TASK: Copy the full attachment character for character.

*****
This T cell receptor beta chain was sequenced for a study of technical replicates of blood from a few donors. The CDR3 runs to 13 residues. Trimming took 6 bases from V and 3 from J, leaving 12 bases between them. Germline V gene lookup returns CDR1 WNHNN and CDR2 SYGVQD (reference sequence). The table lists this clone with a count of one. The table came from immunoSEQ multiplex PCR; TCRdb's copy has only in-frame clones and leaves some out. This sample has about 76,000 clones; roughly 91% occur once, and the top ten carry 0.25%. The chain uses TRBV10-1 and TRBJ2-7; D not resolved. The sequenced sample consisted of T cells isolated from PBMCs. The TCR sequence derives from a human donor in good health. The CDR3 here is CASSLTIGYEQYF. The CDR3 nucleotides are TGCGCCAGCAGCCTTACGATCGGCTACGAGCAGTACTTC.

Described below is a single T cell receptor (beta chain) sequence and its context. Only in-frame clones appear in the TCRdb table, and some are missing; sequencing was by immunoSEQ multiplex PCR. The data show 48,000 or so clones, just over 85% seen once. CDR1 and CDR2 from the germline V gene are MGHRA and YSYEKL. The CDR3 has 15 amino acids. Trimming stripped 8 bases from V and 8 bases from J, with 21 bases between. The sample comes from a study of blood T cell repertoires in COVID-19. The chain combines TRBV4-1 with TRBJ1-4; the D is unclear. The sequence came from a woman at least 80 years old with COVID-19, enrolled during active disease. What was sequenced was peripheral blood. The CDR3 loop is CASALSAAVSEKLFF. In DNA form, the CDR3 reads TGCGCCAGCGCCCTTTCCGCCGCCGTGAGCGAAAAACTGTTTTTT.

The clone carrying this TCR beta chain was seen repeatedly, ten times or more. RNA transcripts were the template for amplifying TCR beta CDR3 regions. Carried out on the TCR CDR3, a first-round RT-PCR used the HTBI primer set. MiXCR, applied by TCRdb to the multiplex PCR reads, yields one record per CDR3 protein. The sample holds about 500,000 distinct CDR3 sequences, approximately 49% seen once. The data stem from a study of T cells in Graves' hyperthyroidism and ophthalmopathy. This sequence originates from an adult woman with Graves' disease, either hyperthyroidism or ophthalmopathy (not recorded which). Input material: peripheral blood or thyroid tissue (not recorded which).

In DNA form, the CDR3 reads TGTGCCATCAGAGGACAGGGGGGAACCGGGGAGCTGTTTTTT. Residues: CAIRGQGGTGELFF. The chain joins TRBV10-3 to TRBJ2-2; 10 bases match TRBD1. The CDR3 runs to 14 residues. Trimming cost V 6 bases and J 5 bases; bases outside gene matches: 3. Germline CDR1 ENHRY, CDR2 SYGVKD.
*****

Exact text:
This T cell receptor beta chain was sequenced for a study of technical replicates of blood from a few donors. The CDR3 runs to 13 residues. Trimming took 6 bases from V and 3 from J, leaving 12 bases between them. Germline V gene lookup returns CDR1 WNHNN and CDR2 SYGVQD (reference sequence). The table lists this clone with a count of one. The table came from immunoSEQ multiplex PCR; TCRdb's copy has only in-frame clones and leaves some out. This sample has about 76,000 clones; roughly 91% occur once, and the top ten carry 0.25%. The chain uses TRBV10-1 and TRBJ2-7; D not resolved. The sequenced sample consisted of T cells isolated from PBMCs. The TCR sequence derives from a human donor in good health. The CDR3 here is CASSLTIGYEQYF. The CDR3 nucleotides are TGCGCCAGCAGCCTTACGATCGGCTACGAGCAGTACTTC.

Described below is a single T cell receptor (beta chain) sequence and its context. Only in-frame clones appear in the TCRdb table, and some are missing; sequencing was by immunoSEQ multiplex PCR. The data show 48,000 or so clones, just over 85% seen once. CDR1 and CDR2 from the germline V gene are MGHRA and YSYEKL. The CDR3 has 15 amino acids. Trimming stripped 8 bases from V and 8 bases from J, with 21 bases between. The sample comes from a study of blood T cell repertoires in COVID-19. The chain combines TRBV4-1 with TRBJ1-4; the D is unclear. The sequence came from a woman at least 80 years old with COVID-19, enrolled during active disease. What was sequenced was peripheral blood. The CDR3 loop is CASALSAAVSEKLFF. In DNA form, the CDR3 reads TGCGCCAGCGCCCTTTCCGCCGCCGTGAGCGAAAAACTGTTTTTT.

The clone carrying this TCR beta chain was seen repeatedly, ten times or more. RNA transcripts were the template for amplifying TCR beta CDR3 regions. Carried out on the TCR CDR3, a first-round RT-PCR used the HTBI primer set. MiXCR, applied by TCRdb to the multiplex PCR reads, yields one record per CDR3 protein. The sample holds about 500,000 distinct CDR3 sequences, approximately 49% seen once. The data stem from a study of T cells in Graves' hyperthyroidism and ophthalmopathy. This sequence originates from an adult woman with Graves' disease, either hyperthyroidism or ophthalmopathy (not recorded which). Input material: peripheral blood or thyroid tissue (not recorded which).

In DNA form, the CDR3 reads TGTGCCATCAGAGGACAGGGGGGAACCGGGGAGCTGTTTTTT. Residues: CAIRGQGGTGELFF. The chain joins TRBV10-3 to TRBJ2-2; 10 bases match TRBD1. The CDR3 runs to 14 residues. Trimming cost V 6 bases and J 5 bases; bases outside gene matches: 3. Germline CDR1 ENHRY, CDR2 SYGVKD.